On Friday night, I went with a posse of NYU jazz students to Cornelia Street Cafe to hear the brilliant Brazilian Trio of Chico Pinheiro (guitar), Eduardo Belo (bass), and Ari Hoenig (drums)— for the record Ari is not Brazilian, but he is perhaps the most skilled and tasteful drummer I’ve ever seen live. Back in early August, this trio was actually the very first band I saw perform in New York City. On Friday night, just like the time before, the band played with expert skill, incredible taste, and pure joy. They were a delight to listen to and an example of the height of human musical potential. Chico was especially inspiring to me as he seemed to make every note, whether loud, soft, short, or long, sing with musical purpose.

Yet unlike the first time I saw the group, this time a dark cloud hung over my enjoyment of the show. When I heard them play in August, you could likely find me and many others like me laughing confidently about the immanent election of our nation’s first female president. Life was good, our future was safe, and I could listen to beautiful Brazilian jazz free from worry. And yet here we are now. As we all go about trying to enjoy and prosper in our lives, there’s a giant sack of sub-human filth and his band of morally bankrupt mouth-breathers in the Whitehouse launching daily attacks on the Constitution, scientific knowledge, education, human rights, and basic undeniable facts.

As much as I did enjoy the show, I was distracted by the thought that there are much more pressing issues to address than the temporary entertainment of thirty or so erudite jazz lovers in a small bar. This is not meant to be a criticism of the band at all. Each artist has the right to express themselves however they wish; furthermore this trio undoubtedly brings joy to whomever listens to them. I’m pointing more towards a question for myself: what do I want from music? Since arriving here in August, I’ve been practicing hard to attempt to approach even half of the pure musical skill of someone like Chico Pinheiro. And yet ever since the inauguration of our nation’s first orange president, I’ve been yearning to get in touch with music’s more political face. In that spirit I would now like to share with you nine of the great American protest and political songs of the 20th century and today.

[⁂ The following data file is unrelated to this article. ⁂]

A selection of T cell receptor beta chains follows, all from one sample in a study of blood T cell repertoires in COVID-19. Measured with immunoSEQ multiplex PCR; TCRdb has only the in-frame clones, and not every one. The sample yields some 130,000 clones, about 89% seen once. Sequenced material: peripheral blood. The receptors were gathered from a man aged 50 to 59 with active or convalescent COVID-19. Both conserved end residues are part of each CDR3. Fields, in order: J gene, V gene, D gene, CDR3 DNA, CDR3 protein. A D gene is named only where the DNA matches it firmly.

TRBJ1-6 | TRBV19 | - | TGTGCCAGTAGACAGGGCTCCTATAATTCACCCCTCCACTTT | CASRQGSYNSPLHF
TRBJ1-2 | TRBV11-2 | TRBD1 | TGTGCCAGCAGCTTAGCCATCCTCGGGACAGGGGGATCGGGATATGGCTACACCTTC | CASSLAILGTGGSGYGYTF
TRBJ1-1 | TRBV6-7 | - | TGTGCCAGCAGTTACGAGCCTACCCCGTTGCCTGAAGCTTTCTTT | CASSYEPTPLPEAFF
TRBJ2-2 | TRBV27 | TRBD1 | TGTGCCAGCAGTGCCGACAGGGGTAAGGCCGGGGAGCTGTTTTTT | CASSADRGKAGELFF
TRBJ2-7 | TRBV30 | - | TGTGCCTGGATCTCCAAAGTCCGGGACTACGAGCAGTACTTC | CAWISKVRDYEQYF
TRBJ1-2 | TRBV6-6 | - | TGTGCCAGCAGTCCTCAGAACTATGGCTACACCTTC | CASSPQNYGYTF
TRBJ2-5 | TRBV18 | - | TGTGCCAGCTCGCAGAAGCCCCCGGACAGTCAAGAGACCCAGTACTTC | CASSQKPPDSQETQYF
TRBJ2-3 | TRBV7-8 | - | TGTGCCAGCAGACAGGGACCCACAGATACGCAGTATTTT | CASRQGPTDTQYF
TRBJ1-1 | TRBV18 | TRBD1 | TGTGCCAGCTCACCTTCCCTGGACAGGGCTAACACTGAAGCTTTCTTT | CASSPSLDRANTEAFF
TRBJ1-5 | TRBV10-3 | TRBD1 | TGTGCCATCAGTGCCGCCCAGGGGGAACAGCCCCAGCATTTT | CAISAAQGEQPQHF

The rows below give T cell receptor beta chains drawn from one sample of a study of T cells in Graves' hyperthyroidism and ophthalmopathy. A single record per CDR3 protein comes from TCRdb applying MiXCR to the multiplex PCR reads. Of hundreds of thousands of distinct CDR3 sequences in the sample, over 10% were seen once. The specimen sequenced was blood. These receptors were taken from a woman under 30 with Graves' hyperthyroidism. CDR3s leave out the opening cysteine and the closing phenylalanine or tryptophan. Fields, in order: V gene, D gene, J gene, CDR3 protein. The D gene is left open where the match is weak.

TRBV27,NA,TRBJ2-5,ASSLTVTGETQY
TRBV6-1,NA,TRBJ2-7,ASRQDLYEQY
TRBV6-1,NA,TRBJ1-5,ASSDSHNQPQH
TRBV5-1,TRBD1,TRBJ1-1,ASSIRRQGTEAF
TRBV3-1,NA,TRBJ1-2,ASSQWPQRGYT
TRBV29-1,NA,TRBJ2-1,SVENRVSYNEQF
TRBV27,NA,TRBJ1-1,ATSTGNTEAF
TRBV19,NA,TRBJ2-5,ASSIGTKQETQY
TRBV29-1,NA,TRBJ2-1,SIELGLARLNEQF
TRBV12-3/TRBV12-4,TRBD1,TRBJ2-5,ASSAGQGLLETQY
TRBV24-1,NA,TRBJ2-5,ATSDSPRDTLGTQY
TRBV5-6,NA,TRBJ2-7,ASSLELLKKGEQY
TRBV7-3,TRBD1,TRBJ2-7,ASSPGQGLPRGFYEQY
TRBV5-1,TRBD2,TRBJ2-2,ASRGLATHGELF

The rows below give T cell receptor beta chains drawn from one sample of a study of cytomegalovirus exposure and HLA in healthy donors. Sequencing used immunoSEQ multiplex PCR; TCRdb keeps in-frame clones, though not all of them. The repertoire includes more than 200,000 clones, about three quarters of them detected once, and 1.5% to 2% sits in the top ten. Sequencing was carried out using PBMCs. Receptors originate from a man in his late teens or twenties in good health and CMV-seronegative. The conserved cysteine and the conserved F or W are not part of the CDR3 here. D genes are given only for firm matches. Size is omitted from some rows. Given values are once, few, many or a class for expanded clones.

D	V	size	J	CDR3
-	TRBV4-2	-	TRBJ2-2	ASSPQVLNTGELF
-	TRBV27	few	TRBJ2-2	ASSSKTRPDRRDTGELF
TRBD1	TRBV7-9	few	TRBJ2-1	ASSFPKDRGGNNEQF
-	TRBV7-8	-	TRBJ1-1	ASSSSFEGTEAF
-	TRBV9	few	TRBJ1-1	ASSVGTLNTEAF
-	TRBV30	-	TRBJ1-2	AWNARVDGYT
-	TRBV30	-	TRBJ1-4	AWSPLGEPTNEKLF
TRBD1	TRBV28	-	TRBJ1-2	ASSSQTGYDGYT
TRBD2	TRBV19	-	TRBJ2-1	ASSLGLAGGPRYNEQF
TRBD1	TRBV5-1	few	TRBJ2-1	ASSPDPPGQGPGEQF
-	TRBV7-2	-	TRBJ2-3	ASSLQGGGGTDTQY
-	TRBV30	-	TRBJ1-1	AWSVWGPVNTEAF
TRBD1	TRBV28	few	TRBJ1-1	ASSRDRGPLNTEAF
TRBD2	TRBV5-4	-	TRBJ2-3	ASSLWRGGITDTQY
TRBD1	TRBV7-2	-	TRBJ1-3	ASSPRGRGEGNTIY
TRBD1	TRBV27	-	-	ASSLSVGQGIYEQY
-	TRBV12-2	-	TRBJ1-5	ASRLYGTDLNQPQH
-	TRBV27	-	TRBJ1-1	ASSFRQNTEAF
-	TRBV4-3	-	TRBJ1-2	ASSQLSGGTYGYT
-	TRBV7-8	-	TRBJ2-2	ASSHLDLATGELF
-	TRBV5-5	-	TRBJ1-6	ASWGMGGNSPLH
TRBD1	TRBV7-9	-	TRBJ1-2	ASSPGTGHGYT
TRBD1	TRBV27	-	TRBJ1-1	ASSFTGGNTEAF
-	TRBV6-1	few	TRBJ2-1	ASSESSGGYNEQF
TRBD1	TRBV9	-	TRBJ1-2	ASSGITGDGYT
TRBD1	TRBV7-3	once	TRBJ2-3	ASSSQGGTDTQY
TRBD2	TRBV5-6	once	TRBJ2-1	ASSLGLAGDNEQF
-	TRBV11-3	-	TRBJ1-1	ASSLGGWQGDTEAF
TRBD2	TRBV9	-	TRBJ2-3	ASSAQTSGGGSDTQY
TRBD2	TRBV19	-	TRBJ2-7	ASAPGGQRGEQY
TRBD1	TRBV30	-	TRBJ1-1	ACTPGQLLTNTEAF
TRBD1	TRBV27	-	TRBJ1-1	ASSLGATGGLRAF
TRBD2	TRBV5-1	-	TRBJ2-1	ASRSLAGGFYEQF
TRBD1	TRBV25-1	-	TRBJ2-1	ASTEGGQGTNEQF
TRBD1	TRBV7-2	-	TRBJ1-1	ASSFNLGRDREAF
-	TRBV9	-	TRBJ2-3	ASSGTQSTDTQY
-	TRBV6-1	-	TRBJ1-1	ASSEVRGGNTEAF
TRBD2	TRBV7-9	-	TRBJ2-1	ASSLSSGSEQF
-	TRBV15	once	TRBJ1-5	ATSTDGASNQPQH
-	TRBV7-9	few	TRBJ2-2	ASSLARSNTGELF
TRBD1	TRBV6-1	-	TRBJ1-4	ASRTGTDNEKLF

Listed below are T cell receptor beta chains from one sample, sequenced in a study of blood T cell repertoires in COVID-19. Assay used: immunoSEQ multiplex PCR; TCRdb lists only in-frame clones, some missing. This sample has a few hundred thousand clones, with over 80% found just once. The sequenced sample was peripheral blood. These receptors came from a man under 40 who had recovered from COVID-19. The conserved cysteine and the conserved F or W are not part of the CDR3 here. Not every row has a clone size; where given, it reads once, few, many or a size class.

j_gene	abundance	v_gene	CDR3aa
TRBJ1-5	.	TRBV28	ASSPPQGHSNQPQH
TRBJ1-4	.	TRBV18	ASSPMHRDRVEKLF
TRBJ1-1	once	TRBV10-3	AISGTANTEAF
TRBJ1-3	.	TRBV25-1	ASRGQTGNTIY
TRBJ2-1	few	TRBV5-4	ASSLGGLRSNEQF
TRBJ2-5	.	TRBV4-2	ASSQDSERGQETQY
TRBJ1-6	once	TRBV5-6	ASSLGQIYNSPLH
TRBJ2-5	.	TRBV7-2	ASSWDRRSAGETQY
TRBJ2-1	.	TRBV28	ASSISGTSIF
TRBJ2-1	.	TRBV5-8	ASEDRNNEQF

1. Rebel Girl— Joe Hill 1915

https://www.youtube.com/watch?v=hR7fBCENkN0

There aren’t any recordings of Joe Hill singing his pro-worker songs so we’ll have to rely on this adaptation from Hazel Dickinson. Not to insult your intelligence, but due to the southern twang of this recording, I feel I must clarify that this is certainly not a “rebel girl” in the sense that the confederate flag is called the rebel flag. This rebel girl is someone who is rebelling against the oppressive working conditions in the early 1900s. I’d also just like to say that there is something terribly wrong when America’s president in 2017 has more antiquated views on women and human rights than someone born in 1879.

2. Strange Fruit— Abel Meeropol 1937

https://www.youtube.com/watch?v=h4ZyuULy9zs

This was originally a poem and was first recorded as a song by Billie Holiday in 1939. It’s heartbreaking metaphor linking a tree’s fruit to victims of lynching is perhaps still the most stirring and powerful protest song of American racism.

3. This Land is Your Land— Woody Guthrie 1944

https://www.youtube.com/watch?v=wxiMrvDbq3s

This song has experienced a resurgence lately as numerous artists have played and sung it in protest of Trump’s racist immigration ban. Although the more scathing verses were not originally released, this was a protest song from the beginning.

4. Alice’s Restaurant— Arlo Guthrie 1967

https://www.youtube.com/watch?v=m57gzA2JCcM

Musical resistance ran in the Guthrie family. I’m certain you don’t have time to listen to all 18 minutes of young Arlo’s meandering anti-Vietnam War epic, but you should make time.

5. The Revolution Will Not Be Televised— Gil Scott Heron 1971

https://www.youtube.com/watch?v=qGaoXAwl9kw

No the revolution will not be televised, but it will probably hit Twitter.

6. Hurricane—Bob Dylan 1975

Plenty has been written for good reason about his political songs from the early 1960’s, but this song from his 1975 album desire is my personal favorite Bob Dylan protest song. It chronicles the racism towards and wrongful imprisonment of the boxer Rubin “Hurricane” Carter, and it just sounds really great.

7. Fuck Tha Police— NWA 1988

I can’t think of a more direct articulation of the frustration felt by black people after dealing with systemic racism on the part of the police. Unfortunately this song still feels relevant today.

8. Raegan— Killer Mike 2012

Noted Bernie Sanders supporter and rap genius Killer Mike wrote this song eviscerating the policies and legacy of Ronald Raegan. He viciously criticizes the war on drugs, Raeganomics, and Raegan’s foreign policy over an excellent instrumental made by his future Run the Jewels partner El-P.

9. Can’t You Tell— Aimee Mann 2017